There is oil everywhere like something exploded. It took me a while to get my bearings because I was so distressed but I finally realized that nothing had actually exploded but instead oil was being expelled out the BOV all over the engine. Obviously, the catch cans had filled up and oil was making its way to the turbo via the intake. My air filter was soaked with oil and basically my whole intake was coated and sure enough, when I took the intake and airbox out I could see oil inside the turbo.

Ok, I think to myself... First things first, right? Let's clean up. I cleaned the air box that holds the filter, put in a new air filter, cleaned the intake and wiped all the oil off the engine. It was a long process - all by hand - but needed to be done. Of course, this is the second noob mistake because as soon as I started the engine oil shot out the BOV all over my engine again - this time onto my window because I had the hood open. Ok, second thing I learned. Clean up AFTER everything is working again.

So, now the car starts but it's rough rough rough and I have the engine light on. I stick in my cheapo diagnostic-to-Android thingymabobber and it says "misfire on cylinder 1"... so, I think to myself, maybe I'll stick my old original plugs back in. As I take out the spark plugs I can see they are drenched with oil and as I take them out I can see lots of blow by coming out of the engine. So then I realize, **** - all that oil in my catch cans - wonder if my oil levels have tanked - and I check my oil dip stick and it's down a quart. I can see blow by/smoke coming out of the place where the dip stick goes in - so I assume it must be blow by - which is good, right? I mean - it's not good - but it's better that it gets out because if it can't find a way out then this is a very different post - correct me if I'm wrong?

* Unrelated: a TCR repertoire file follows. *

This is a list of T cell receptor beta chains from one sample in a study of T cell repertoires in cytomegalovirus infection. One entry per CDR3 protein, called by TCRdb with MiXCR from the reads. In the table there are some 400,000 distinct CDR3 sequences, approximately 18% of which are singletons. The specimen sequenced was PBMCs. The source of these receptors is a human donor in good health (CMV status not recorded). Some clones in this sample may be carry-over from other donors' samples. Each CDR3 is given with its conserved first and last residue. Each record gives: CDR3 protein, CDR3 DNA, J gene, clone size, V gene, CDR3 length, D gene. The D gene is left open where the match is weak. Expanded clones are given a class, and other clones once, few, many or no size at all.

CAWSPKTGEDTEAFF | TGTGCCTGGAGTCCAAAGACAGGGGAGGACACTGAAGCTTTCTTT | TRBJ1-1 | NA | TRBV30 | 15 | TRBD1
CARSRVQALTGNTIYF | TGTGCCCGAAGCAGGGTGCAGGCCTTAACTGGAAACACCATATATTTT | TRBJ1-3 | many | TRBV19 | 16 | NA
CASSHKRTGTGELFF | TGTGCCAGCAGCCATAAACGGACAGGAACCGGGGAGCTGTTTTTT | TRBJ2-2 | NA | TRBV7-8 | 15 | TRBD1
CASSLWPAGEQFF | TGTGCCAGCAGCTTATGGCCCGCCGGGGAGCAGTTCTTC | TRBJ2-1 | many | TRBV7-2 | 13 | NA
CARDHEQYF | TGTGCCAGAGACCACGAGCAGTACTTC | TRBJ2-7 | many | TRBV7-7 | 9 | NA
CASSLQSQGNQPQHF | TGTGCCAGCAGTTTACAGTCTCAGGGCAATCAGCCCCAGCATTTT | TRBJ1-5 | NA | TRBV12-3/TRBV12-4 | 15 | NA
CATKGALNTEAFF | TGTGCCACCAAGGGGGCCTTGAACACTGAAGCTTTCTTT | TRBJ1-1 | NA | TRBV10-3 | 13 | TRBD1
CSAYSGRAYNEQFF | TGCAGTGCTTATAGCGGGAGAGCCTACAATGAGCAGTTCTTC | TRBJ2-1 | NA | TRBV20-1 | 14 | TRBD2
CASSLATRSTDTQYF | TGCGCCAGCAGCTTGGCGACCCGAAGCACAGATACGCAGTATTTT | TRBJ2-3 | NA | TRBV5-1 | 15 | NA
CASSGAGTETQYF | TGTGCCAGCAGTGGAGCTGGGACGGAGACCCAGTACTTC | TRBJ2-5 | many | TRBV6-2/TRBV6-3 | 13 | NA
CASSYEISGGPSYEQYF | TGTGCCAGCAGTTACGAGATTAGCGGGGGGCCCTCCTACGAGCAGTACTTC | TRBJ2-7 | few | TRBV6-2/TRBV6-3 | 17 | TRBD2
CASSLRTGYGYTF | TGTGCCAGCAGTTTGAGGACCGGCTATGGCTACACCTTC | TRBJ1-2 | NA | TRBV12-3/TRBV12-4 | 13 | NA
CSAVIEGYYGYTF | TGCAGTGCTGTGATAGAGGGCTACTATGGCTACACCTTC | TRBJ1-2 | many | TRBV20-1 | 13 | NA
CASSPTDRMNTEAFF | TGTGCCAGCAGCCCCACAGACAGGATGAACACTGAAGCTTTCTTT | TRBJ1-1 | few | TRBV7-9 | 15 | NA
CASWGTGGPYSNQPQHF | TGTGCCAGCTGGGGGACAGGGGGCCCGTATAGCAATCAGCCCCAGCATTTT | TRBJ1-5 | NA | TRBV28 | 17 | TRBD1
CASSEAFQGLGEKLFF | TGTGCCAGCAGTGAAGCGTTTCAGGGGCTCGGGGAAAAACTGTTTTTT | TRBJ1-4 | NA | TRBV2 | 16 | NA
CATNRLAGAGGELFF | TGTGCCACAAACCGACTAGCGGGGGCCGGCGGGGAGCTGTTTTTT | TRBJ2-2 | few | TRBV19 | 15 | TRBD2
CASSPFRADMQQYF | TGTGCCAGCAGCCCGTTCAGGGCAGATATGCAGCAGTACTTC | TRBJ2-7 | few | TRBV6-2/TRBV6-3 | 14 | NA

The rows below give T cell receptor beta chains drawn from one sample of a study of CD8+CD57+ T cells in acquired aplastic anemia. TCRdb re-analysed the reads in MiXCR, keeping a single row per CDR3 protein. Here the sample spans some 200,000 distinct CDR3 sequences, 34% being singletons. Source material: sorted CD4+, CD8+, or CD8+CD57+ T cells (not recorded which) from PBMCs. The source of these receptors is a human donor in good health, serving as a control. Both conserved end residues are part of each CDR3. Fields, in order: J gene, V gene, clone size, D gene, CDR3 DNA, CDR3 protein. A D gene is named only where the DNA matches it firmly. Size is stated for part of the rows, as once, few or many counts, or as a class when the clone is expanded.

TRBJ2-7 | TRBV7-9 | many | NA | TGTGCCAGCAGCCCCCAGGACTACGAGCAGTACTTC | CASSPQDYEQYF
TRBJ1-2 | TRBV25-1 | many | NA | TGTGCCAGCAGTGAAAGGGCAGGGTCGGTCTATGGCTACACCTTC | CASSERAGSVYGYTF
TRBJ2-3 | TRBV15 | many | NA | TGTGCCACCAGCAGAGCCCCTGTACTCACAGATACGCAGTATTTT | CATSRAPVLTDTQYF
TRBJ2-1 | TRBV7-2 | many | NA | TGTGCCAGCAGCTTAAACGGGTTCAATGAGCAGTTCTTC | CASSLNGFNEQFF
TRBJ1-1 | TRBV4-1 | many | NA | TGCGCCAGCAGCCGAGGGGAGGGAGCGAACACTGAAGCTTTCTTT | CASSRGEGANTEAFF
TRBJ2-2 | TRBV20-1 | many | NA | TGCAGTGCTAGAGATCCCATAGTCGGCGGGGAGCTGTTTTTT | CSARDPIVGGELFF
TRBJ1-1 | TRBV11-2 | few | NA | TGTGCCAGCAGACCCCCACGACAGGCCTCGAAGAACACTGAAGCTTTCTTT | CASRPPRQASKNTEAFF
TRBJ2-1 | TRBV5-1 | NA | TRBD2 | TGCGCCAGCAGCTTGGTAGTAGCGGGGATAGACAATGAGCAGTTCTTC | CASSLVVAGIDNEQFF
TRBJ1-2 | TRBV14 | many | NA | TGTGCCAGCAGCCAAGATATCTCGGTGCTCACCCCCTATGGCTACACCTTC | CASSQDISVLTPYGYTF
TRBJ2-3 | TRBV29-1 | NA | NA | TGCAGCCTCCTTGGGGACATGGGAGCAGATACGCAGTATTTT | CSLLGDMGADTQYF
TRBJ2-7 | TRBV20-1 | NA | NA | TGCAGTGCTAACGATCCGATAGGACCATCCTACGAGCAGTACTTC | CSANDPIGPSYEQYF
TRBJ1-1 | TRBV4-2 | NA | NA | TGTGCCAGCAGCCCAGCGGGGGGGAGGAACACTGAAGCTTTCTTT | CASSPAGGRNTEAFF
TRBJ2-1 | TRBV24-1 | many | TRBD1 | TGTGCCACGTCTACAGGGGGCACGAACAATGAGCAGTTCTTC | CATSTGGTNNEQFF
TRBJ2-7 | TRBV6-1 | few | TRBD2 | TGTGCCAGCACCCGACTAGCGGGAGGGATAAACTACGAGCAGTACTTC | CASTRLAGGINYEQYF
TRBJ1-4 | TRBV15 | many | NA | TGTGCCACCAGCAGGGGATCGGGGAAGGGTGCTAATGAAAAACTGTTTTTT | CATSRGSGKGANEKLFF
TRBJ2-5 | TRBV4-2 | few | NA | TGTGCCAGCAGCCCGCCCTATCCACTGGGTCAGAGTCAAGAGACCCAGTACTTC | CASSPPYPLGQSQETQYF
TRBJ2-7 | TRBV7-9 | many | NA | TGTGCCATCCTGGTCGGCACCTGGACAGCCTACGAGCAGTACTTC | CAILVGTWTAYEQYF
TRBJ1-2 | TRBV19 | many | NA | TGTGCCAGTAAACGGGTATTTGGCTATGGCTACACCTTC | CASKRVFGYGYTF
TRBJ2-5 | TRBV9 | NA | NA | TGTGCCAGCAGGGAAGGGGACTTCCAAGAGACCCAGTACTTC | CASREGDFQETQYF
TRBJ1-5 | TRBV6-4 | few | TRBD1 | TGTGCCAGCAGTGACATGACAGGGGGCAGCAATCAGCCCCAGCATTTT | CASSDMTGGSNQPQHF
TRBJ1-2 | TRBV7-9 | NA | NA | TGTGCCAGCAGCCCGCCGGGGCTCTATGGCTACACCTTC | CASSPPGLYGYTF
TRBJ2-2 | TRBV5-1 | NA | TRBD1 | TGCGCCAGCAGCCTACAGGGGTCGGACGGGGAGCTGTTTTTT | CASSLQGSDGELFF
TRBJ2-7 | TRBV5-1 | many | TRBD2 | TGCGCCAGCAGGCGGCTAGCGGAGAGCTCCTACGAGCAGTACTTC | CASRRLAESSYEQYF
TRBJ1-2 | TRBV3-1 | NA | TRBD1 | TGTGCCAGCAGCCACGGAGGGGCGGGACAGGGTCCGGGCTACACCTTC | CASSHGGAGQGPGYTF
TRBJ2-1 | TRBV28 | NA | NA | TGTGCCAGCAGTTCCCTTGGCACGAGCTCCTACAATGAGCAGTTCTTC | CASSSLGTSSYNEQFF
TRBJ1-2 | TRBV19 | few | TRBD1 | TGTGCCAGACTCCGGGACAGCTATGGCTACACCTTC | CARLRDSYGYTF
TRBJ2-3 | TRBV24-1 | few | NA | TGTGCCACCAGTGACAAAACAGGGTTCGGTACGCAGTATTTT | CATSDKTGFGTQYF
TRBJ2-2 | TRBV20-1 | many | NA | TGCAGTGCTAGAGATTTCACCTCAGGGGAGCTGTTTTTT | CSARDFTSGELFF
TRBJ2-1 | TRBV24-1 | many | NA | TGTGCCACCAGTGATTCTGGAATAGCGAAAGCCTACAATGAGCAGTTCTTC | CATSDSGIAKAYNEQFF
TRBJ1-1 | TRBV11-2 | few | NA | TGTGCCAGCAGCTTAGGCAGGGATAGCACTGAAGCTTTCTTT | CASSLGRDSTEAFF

So that's where I'm at. When I changed the plugs the engine light went off but I'm still getting a diagnostic code for misfire on cylinder 1 and the car sounds horrible. I thought I might just leave it running for a while to see if the ECU needs to do some correction (I reset it several times by pulling the battery) and also revved the engine to get some boost and see if I could get oil expelled out the BOV - which it is definitely less than it was - so I think that is good but I don't know...

At this point - I'm just hoping one of you guys will realize I overlooked something obvious or know if I screwed something up so bad driving all those miles thinking I just need to gap my plugs properly - lol...

The irony in all of this is that the very purpose of why I installed the cans was to STOP OIL FROM GETTING INTO MY TURBO. Instead of putting oil in it slowly over thousands of miles I end up dumping the amount of oil that would've been there after thousands of miles in a few days. :eek:

If there is any information I can provide that I've forgotten that would help troubleshoot my problem of getting my car from a state where it is running on 3 cylinders to 4 let me know. I'm assuming the oil getting blasted out of the BOV will eventually go away. My catch cans are empty now but I'm still seeing blow by coming out the engine via the oil dip stick when I pull it out after letting the car stay on for a few minutes. Will that correct itself or is something perm damaged?

I'll stop asking questions and would be grateful for any insight and help.

Thanks to all in advance,

- Marco
 

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I am going to watch this string develop as I really can't help being a Noob to the Genesis 2.0T myself and I have 18,000 miles on my 2013.

I do note though that you are doing all your own maintenance. I have always done my own maintenance but at 69, I decided to let my dealer do all scheduled maintenance. I am also not convinced of the need or effectiveness of the catch can on this engine, although I had one on my MINI which had direct injection. But there is no way you would need new plugs at 25,000 miles and there is no problem with using a cheap gap tool...if you are careful.

My reasoning for letting my dealer do the scheduled maintenance - by the book - is that if anything goes wrong, like it has with yours, I can take it in and they will fix it. That's what the warranty is for. But I do have a competent dealer and an oil change every 3,750 miles cost about the same as doing it myself...at my dealer.
 

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If the turbo side can was full of oil it's probably because the PCV valve is not acting as a check valve letting boost pressure into the crank case.

You should be able to go 10k miles and not have much oil in the turbo side can.